It's not just what you see on the surface that determines whether your floor will stand the test of time. You should think of your floor as a set of building blocks. If any of the lower blocks are unsteady, the final block won't be secure. In other words, get your subfloor right before worrying about your ceramic tile, hardwood or laminate.
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Properties of Plywood
A plywood subfloor consists of three or more thin layers of wood, known as veneers, attached together with glue. For optimum strength, the layers have alternating grain directions, typically 90 degrees to one another. Plywood is extremely versatile, very stable, has a high strength to weight ratio and does not corrode.
Plywood Subfloor Installation
You install a plywood subfloor directly on top of the house's joists. You apply construction adhesive directly on the joists with a caulk gun, then set the plywood panel on the construction adhesive with the tongue facing the groove of the next panel. Tongue-and-groove plywood panels have ridges on one edge and slots on the other, making it easier to fit the panels together. This stops the edges of the plywood from moving and squeaking after insulation. Many tongue-and-groove panels self-gap to avoid buckling. If you're not using tongue-and-groove panels, place your panels with a 1/8-inch gap at all edges and ends to leave room for natural expansion.
When you've positioned your plywood panel, it should sit halfway over the joist, next to the next panel. You tap the panel into position with a sledgehammer and a tapping block, working back and forth across the entire area to get a tight fit. When the panel is tight, tap in two set nails, one at each corner, then use a pneumatic framing nailer to fasten the panel to the joists.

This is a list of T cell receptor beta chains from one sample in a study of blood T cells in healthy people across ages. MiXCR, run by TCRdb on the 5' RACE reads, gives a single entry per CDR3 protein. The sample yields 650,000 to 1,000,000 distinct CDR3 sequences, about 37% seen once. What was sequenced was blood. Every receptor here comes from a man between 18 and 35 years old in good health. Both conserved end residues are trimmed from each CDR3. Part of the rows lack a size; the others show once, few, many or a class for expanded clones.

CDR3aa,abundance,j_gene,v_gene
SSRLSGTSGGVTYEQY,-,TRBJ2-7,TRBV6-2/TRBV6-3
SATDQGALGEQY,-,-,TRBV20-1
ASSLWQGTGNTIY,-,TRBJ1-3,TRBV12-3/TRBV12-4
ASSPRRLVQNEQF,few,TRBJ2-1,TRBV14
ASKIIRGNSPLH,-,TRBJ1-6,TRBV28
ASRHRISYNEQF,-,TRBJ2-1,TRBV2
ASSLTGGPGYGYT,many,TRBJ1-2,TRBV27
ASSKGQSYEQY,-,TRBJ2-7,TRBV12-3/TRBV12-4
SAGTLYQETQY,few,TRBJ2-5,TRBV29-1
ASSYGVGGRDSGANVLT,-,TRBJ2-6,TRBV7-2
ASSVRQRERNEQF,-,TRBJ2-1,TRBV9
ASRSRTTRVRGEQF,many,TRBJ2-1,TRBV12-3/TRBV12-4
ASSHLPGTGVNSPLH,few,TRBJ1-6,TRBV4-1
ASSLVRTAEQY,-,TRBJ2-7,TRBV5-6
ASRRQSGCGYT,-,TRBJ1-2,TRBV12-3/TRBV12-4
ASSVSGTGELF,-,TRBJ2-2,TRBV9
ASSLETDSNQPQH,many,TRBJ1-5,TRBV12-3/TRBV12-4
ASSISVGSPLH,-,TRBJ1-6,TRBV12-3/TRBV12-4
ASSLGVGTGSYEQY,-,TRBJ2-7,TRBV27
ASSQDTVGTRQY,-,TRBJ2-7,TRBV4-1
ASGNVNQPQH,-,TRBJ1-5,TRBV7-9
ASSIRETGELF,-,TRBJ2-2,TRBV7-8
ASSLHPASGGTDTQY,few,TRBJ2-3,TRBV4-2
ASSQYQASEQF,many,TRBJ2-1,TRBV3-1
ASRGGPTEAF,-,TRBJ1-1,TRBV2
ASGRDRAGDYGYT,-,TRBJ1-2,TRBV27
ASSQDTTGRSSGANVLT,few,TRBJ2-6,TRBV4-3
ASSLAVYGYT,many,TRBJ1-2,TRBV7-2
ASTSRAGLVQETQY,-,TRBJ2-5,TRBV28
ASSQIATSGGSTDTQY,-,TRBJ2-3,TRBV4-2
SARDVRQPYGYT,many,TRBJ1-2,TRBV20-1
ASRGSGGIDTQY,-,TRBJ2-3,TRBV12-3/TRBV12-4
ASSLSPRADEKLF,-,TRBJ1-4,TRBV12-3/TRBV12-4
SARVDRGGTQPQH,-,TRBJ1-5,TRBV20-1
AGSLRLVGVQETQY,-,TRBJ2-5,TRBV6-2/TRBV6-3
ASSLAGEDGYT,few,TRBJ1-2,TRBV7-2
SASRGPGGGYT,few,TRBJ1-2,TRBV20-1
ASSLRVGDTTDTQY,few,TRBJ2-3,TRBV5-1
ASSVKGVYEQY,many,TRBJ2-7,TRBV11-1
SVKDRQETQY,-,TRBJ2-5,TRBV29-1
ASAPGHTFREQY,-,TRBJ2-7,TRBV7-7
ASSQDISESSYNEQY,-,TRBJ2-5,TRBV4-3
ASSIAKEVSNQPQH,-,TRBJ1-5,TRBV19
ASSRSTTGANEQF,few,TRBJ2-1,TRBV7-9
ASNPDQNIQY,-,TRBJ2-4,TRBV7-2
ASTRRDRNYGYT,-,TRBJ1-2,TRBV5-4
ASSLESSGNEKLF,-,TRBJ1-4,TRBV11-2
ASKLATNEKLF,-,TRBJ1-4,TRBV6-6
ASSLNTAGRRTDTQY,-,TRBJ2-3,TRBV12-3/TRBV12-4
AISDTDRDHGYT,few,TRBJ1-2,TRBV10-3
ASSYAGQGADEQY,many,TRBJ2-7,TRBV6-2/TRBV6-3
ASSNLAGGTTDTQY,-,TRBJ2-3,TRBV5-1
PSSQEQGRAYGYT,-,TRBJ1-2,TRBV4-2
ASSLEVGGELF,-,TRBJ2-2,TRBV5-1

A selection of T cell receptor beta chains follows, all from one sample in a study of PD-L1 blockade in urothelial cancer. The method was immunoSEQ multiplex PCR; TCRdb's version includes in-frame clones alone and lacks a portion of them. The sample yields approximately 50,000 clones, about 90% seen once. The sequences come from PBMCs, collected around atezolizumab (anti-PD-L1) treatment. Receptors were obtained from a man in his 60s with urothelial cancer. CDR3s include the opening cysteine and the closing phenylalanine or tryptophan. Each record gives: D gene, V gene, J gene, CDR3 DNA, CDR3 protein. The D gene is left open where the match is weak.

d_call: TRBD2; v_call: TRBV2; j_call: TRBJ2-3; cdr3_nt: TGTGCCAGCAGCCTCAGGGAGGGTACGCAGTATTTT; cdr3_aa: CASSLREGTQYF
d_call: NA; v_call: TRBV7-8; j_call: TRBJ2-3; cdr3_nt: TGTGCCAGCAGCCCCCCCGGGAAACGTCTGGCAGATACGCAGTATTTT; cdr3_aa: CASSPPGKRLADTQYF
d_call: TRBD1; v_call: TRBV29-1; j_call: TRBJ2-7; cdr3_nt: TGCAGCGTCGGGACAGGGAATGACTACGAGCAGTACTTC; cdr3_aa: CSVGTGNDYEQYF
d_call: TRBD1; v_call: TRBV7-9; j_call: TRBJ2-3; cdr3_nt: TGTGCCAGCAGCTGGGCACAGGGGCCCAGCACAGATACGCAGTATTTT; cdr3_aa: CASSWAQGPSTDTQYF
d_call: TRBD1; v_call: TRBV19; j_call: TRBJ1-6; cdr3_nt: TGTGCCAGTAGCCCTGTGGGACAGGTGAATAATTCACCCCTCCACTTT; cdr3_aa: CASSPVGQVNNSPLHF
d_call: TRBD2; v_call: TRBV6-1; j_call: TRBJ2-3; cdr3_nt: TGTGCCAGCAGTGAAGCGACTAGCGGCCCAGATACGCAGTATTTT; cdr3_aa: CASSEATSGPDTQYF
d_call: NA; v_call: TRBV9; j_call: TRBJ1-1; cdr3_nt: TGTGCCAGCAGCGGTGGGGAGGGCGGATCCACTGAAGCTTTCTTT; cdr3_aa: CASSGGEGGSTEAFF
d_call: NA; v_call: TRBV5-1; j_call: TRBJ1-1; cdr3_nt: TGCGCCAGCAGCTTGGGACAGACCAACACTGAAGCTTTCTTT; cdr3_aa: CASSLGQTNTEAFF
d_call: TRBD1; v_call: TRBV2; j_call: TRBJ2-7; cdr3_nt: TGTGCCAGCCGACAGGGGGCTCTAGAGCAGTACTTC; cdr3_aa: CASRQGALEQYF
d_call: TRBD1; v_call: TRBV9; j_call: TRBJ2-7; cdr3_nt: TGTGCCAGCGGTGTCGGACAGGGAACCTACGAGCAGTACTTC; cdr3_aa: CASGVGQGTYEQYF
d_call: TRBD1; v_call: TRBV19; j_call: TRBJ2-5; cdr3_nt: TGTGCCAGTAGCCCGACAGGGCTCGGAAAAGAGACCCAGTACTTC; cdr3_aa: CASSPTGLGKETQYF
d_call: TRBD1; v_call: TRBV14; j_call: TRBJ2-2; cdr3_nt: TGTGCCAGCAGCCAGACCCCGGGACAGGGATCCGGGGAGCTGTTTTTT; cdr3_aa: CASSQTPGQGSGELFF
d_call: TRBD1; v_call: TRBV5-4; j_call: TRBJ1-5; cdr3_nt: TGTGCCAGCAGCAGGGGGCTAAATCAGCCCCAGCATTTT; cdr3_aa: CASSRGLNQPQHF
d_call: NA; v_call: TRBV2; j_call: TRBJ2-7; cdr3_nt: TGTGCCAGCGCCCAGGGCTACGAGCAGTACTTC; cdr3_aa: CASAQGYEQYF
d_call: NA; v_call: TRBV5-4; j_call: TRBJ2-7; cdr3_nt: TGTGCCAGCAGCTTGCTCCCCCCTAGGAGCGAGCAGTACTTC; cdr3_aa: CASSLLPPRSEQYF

You fit the finish floor on top of the installed subfloor. Sometimes, you lay an underlayment on top of the subfloor. This is a thin layer of foam, felt, cement board, fiberboard or plywood. An underlayment provides a smoother surface for the finish floor than the subfloor does. It can also increase stability, muffle sounds and act as a moisture barrier.
Grade of Plywood
The letters A, B, C, D and X grade plywood for quality, with A being the highest quality. Be aware that these letter grades don't represent structural properties, only visual characteristics. Plywood has two ratings: The first letter rates the quality of the front of the panel, and the second rates the quality of the back of the panel. Panels graded A are free of small knots and defects. B-graded panels may have small defects, C-graded panels may have open knots, holes and discolorations, and D-graded panels may have several defects. It's possible for a panel to have an A-graded front and a D-graded back. A scrap wood panel get an X-grade.
"Interior," "exterior," "structural" and "marine" are classifications of plywood. Interior plywood is ideal for rooms not exposed to moisture, such as bedrooms, and makes a good subfloor for carpeting, tiles, vinyl, engineered wood laminate flooring and hardwood flooring. Exterior plywood is a better choice for bathrooms, kitchens and any other rooms exposed to water and moisture. Structural plywood is good for rooms with heavy furniture or high traffic, such as living rooms, dining rooms and entryways. Marine plywood is the strongest and most water-resistant type of plywood, making it a good choice for bathrooms and basements.
Thickness of Plywood
If you're installing a subfloor in a new home, you should refer to your local building code for guidelines. The thickness of your plywood subfloor depends on the joist spans. The National Wood Flooring Association recommends a minimum plywood panel thickness of 7/8-inch for joist spans of 19.2 to 24 inches, and a minimum plywood panel thickness of 5/8-inch for joist spans of 16 inches or less. If your plywood subfloor is too thin, it might not cope with the load, and it might creak or squeak when you walk on it.
Alternatives to plywood include cement board, OSB (oriented-stranded board) and Sturd-I-Floor. Cement board works well for tile finish floors because it's strong enough to take a lot of water, which may affect the strength of plywood. Fiber cement board is a smoother type of cement board. OSB is a single-layer composite wood, made from shredded wood strands joined with wax, that stands up well against moisture and works as underlayment. Sturd-I-Floor is a specialized engineered wood panel designed for single-layer flooring installations on upper floors, where you lay carpet directly over the subfloor. Sturd-I-Floor is more rigid than either traditional plywood or OSB.